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Frozen geocaches


Mom-n-Andy
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Does anyone have any good ideas about freeing a geocache that is solidly frozen in the hollow of a tree?

If you can run a power cord to it, put a low-wattage droplight in there, and warm everything up slowly. If not and if you don't have the stuff to make a creme brulee, go home and make some hot chocolate.

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Either a chainsaw or four months of time and a warming trend.

 

A small propane torch like pastry chefs use for creme brulee?

 

Let me guess... you've got access to just such an item?

 

Sitting on my desk as I type. But the plays well with food title is for real. I'm in a restaurant kitchen. We make cheesecakes (really really good ones) from scratch in 4 cake batches and freeze them. So it's helpful to remove the frozen cake from the pan. And I have crusted a few hundred creme brulees here for catered events in the past 10 years too.

Edited by wimseyguy
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Okay, seriously this time. Would salt work? Maybe a little de-icer? I hesitate to mention the de-icer because I'm not a big fan of spraying the great outdoors with chemicals. I'm guessing the slugs are not out this time of year, so maybe salt or a little bit of REALLY salty water.

 

You think salt isn't a chemical? Salt is much more harmful to plants than commercial de-icer products.

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My husband suggested using a propane powered torch such as those used for sweating (soldering) copper pipes. Unfortunately the cache is pretty far down in a hollow log and I doubt I could get the torch down there without burning myself. And it's a couple miles out into the woods so the hair dryer/drop light thing won't work.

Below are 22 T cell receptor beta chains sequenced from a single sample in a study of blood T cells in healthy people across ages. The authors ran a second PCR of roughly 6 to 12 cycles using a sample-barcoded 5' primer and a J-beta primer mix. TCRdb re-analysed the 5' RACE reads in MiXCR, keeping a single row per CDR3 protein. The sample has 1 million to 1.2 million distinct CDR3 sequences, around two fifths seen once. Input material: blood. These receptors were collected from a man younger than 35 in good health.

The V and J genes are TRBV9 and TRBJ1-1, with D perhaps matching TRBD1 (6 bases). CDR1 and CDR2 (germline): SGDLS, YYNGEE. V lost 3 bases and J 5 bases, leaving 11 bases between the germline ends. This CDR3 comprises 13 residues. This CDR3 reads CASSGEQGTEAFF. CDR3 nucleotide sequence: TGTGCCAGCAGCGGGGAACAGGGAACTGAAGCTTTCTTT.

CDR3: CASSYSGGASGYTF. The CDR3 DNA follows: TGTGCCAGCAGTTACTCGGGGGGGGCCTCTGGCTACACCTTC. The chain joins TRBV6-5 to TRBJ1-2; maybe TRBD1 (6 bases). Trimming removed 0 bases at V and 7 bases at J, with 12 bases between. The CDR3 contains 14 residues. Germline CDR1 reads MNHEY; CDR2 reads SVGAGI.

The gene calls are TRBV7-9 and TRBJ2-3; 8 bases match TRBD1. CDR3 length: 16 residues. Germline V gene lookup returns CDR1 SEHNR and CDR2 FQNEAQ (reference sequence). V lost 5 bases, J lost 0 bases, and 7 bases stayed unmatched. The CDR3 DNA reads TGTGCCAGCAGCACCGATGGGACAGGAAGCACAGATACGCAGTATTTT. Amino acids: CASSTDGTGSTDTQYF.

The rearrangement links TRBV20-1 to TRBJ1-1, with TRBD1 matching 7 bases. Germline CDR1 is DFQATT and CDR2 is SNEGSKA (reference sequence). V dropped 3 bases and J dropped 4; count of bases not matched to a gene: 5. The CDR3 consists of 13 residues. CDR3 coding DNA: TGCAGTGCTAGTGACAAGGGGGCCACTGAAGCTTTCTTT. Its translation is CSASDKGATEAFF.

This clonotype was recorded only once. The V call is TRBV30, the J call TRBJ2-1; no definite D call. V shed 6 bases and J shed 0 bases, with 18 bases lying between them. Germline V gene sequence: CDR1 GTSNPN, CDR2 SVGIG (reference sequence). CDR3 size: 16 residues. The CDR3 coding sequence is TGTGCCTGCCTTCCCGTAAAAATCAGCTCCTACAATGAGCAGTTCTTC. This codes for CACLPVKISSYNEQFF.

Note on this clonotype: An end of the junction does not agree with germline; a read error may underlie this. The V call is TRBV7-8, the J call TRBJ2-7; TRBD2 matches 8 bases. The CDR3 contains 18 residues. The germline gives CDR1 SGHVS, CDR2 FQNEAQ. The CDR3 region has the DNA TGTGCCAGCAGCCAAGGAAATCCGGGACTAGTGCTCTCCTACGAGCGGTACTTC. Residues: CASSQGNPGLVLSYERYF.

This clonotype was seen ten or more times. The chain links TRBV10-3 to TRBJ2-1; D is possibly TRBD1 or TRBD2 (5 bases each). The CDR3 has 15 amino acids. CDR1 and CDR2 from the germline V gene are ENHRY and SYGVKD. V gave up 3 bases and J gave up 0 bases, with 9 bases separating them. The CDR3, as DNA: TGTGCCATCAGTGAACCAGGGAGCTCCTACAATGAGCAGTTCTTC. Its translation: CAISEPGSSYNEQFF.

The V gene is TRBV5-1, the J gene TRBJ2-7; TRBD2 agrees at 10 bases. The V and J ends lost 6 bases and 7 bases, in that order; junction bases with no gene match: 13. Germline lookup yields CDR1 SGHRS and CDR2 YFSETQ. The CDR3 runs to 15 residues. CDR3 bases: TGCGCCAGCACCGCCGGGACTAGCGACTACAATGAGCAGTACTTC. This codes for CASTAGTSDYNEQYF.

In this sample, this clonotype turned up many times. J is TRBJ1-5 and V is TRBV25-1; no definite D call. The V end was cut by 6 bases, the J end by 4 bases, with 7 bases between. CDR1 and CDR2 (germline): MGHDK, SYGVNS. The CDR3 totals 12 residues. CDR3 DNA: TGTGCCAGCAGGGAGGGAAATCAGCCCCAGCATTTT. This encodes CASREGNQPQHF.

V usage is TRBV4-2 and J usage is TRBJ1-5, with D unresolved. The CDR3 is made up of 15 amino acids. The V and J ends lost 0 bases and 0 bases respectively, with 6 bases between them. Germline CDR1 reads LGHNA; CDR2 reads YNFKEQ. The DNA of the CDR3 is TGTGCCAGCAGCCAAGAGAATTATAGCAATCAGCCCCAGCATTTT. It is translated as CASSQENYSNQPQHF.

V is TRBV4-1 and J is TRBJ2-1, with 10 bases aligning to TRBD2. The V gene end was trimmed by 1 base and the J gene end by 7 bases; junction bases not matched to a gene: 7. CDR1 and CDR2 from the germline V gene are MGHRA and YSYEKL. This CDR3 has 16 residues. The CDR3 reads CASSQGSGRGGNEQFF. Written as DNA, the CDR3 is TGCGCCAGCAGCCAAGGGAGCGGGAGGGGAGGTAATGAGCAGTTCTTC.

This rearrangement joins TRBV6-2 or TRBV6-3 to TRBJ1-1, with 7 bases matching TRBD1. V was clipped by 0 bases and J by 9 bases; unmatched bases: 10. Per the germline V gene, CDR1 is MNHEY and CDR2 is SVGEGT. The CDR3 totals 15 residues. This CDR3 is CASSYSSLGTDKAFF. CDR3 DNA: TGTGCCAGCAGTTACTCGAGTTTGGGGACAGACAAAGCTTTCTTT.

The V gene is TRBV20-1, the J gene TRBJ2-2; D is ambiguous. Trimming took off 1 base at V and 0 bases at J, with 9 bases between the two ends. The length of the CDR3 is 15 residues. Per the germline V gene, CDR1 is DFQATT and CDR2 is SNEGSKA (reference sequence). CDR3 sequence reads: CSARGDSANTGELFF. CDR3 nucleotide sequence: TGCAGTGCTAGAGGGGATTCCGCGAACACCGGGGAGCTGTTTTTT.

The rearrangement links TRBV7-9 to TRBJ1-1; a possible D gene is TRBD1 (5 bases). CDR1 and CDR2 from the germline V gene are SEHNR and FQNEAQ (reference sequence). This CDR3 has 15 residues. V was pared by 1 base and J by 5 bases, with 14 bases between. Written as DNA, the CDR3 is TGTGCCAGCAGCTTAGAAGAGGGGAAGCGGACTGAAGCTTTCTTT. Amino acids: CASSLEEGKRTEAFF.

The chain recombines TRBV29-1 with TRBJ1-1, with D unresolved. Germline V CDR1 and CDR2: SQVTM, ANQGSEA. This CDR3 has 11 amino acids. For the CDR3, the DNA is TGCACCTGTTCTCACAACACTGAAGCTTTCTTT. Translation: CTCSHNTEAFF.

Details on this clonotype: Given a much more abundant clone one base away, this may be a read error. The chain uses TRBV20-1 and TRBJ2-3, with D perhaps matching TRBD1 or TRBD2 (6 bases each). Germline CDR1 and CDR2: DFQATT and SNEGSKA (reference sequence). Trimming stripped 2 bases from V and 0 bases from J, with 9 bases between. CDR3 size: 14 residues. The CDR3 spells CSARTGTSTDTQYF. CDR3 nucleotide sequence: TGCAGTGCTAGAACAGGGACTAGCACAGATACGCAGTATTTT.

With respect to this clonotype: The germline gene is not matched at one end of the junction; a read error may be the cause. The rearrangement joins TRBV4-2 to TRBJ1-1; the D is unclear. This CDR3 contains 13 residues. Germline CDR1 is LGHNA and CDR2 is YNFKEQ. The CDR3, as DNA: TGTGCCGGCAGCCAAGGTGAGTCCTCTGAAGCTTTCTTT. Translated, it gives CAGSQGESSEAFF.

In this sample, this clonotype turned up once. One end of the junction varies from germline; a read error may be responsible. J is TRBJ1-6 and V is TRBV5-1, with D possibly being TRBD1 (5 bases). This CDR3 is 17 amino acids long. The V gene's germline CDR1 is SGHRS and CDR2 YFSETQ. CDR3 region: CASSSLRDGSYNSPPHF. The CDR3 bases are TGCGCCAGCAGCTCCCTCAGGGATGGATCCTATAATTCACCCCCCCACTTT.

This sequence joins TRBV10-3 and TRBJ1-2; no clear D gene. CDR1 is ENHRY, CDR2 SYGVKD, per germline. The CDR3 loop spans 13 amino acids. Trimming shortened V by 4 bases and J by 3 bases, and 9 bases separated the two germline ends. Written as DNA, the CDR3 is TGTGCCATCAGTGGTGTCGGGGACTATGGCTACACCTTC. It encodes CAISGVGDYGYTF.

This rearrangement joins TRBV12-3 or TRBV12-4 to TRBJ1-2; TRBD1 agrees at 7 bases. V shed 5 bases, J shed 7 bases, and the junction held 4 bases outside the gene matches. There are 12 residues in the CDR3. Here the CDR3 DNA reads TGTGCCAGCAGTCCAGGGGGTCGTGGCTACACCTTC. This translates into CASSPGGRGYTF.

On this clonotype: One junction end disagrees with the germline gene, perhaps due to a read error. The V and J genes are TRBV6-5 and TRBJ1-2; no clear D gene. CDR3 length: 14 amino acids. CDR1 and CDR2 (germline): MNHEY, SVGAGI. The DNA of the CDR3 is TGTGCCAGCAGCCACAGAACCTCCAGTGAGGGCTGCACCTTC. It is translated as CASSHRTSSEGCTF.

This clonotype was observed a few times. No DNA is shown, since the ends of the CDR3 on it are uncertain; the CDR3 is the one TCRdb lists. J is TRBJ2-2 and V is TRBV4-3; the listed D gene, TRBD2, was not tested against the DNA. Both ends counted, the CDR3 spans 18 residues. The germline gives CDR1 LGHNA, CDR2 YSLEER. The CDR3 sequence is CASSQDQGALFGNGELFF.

Waiting till spring is not an option. This is a cache that I absolutely positively MUST get. SOON. That's all I will say about that.

 

Best idea I've heard so far is to pack some Nalgene bottles full of very hot water to the cache site and stick them down in the hollow to hopefully thaw things out. With any luck that will work while being environment-neutral.

 

Now, any ideas for keeping a cache like this from getting frozen in the first place? Would wrapping the container (a metal box) in plastic help? Or would it just lead to a plastic-wrapped cache frozen in a hollow tree?

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Okay, seriously this time. Would salt work? Maybe a little de-icer? I hesitate to mention the de-icer because I'm not a big fan of spraying the great outdoors with chemicals. I'm guessing the slugs are not out this time of year, so maybe salt or a little bit of REALLY salty water.

 

You think salt isn't a chemical? Salt is much more harmful to plants than commercial de-icer products.

 

And every deer in the park would use the cache for a salt lick! :unsure:

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My husband suggested using a propane powered torch such as those used for sweating (soldering) copper pipes. Unfortunately the cache is pretty far down in a hollow log and I doubt I could get the torch down there without burning myself. And it's a couple miles out into the woods so the hair dryer/drop light thing won't work.